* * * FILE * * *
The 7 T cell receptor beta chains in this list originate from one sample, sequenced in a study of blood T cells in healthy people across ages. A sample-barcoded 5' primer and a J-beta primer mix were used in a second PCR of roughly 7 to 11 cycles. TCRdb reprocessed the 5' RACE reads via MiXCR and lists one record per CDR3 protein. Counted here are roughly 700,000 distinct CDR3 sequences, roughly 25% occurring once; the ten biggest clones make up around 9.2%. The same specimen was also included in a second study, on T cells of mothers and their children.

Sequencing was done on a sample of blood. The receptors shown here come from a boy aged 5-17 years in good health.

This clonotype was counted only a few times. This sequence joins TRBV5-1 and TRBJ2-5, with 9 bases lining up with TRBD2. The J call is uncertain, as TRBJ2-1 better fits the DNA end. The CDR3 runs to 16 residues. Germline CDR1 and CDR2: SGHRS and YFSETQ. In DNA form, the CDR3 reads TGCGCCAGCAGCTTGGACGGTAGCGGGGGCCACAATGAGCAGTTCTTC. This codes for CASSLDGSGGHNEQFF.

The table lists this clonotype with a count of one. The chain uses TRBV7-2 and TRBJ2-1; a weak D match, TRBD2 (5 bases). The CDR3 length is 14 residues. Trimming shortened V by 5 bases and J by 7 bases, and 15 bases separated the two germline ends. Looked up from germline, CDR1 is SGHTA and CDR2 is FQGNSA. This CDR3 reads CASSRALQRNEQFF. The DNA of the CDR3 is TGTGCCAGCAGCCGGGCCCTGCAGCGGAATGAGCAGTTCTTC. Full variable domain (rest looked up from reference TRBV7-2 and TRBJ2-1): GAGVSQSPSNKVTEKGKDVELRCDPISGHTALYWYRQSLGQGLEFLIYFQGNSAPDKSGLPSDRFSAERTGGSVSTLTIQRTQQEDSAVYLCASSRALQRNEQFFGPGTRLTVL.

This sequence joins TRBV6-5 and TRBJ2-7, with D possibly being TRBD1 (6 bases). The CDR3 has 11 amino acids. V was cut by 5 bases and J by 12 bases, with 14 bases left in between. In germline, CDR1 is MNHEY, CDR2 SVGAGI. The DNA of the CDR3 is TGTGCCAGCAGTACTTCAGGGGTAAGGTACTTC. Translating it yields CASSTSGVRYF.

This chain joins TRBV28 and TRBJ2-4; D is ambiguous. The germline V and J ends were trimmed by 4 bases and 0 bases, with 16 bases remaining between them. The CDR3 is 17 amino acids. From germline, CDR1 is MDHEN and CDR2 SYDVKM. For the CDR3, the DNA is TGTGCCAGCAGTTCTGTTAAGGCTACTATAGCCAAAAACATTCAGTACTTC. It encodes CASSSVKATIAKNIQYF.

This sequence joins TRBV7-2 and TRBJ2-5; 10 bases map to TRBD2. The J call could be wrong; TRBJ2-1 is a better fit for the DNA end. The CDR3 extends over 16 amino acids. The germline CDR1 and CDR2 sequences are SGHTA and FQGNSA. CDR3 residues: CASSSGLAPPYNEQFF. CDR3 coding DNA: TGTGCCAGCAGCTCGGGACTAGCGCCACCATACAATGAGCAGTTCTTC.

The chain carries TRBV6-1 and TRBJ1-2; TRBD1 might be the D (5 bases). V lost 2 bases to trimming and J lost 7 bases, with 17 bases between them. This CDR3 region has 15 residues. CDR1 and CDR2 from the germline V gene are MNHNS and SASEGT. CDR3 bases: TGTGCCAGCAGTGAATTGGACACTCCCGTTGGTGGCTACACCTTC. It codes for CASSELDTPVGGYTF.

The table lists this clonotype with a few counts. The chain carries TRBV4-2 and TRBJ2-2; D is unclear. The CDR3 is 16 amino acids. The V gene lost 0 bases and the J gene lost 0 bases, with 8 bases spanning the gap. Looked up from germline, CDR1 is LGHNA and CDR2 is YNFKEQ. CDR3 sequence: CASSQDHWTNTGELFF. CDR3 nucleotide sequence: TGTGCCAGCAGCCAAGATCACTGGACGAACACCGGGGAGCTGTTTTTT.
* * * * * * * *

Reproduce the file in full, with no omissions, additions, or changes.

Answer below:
The 7 T cell receptor beta chains in this list originate from one sample, sequenced in a study of blood T cells in healthy people across ages. A sample-barcoded 5' primer and a J-beta primer mix were used in a second PCR of roughly 7 to 11 cycles. TCRdb reprocessed the 5' RACE reads via MiXCR and lists one record per CDR3 protein. Counted here are roughly 700,000 distinct CDR3 sequences, roughly 25% occurring once; the ten biggest clones make up around 9.2%. The same specimen was also included in a second study, on T cells of mothers and their children.

Sequencing was done on a sample of blood. The receptors shown here come from a boy aged 5-17 years in good health.

This clonotype was counted only a few times. This sequence joins TRBV5-1 and TRBJ2-5, with 9 bases lining up with TRBD2. The J call is uncertain, as TRBJ2-1 better fits the DNA end. The CDR3 runs to 16 residues. Germline CDR1 and CDR2: SGHRS and YFSETQ. In DNA form, the CDR3 reads TGCGCCAGCAGCTTGGACGGTAGCGGGGGCCACAATGAGCAGTTCTTC. This codes for CASSLDGSGGHNEQFF.

The table lists this clonotype with a count of one. The chain uses TRBV7-2 and TRBJ2-1; a weak D match, TRBD2 (5 bases). The CDR3 length is 14 residues. Trimming shortened V by 5 bases and J by 7 bases, and 15 bases separated the two germline ends. Looked up from germline, CDR1 is SGHTA and CDR2 is FQGNSA. This CDR3 reads CASSRALQRNEQFF. The DNA of the CDR3 is TGTGCCAGCAGCCGGGCCCTGCAGCGGAATGAGCAGTTCTTC. Full variable domain (rest looked up from reference TRBV7-2 and TRBJ2-1): GAGVSQSPSNKVTEKGKDVELRCDPISGHTALYWYRQSLGQGLEFLIYFQGNSAPDKSGLPSDRFSAERTGGSVSTLTIQRTQQEDSAVYLCASSRALQRNEQFFGPGTRLTVL.

This sequence joins TRBV6-5 and TRBJ2-7, with D possibly being TRBD1 (6 bases). The CDR3 has 11 amino acids. V was cut by 5 bases and J by 12 bases, with 14 bases left in between. In germline, CDR1 is MNHEY, CDR2 SVGAGI. The DNA of the CDR3 is TGTGCCAGCAGTACTTCAGGGGTAAGGTACTTC. Translating it yields CASSTSGVRYF.

This chain joins TRBV28 and TRBJ2-4; D is ambiguous. The germline V and J ends were trimmed by 4 bases and 0 bases, with 16 bases remaining between them. The CDR3 is 17 amino acids. From germline, CDR1 is MDHEN and CDR2 SYDVKM. For the CDR3, the DNA is TGTGCCAGCAGTTCTGTTAAGGCTACTATAGCCAAAAACATTCAGTACTTC. It encodes CASSSVKATIAKNIQYF.

This sequence joins TRBV7-2 and TRBJ2-5; 10 bases map to TRBD2. The J call could be wrong; TRBJ2-1 is a better fit for the DNA end. The CDR3 extends over 16 amino acids. The germline CDR1 and CDR2 sequences are SGHTA and FQGNSA. CDR3 residues: CASSSGLAPPYNEQFF. CDR3 coding DNA: TGTGCCAGCAGCTCGGGACTAGCGCCACCATACAATGAGCAGTTCTTC.

The chain carries TRBV6-1 and TRBJ1-2; TRBD1 might be the D (5 bases). V lost 2 bases to trimming and J lost 7 bases, with 17 bases between them. This CDR3 region has 15 residues. CDR1 and CDR2 from the germline V gene are MNHNS and SASEGT. CDR3 bases: TGTGCCAGCAGTGAATTGGACACTCCCGTTGGTGGCTACACCTTC. It codes for CASSELDTPVGGYTF.

The table lists this clonotype with a few counts. The chain carries TRBV4-2 and TRBJ2-2; D is unclear. The CDR3 is 16 amino acids. The V gene lost 0 bases and the J gene lost 0 bases, with 8 bases spanning the gap. Looked up from germline, CDR1 is LGHNA and CDR2 is YNFKEQ. CDR3 sequence: CASSQDHWTNTGELFF. CDR3 nucleotide sequence: TGTGCCAGCAGCCAAGATCACTGGACGAACACCGGGGAGCTGTTTTTT.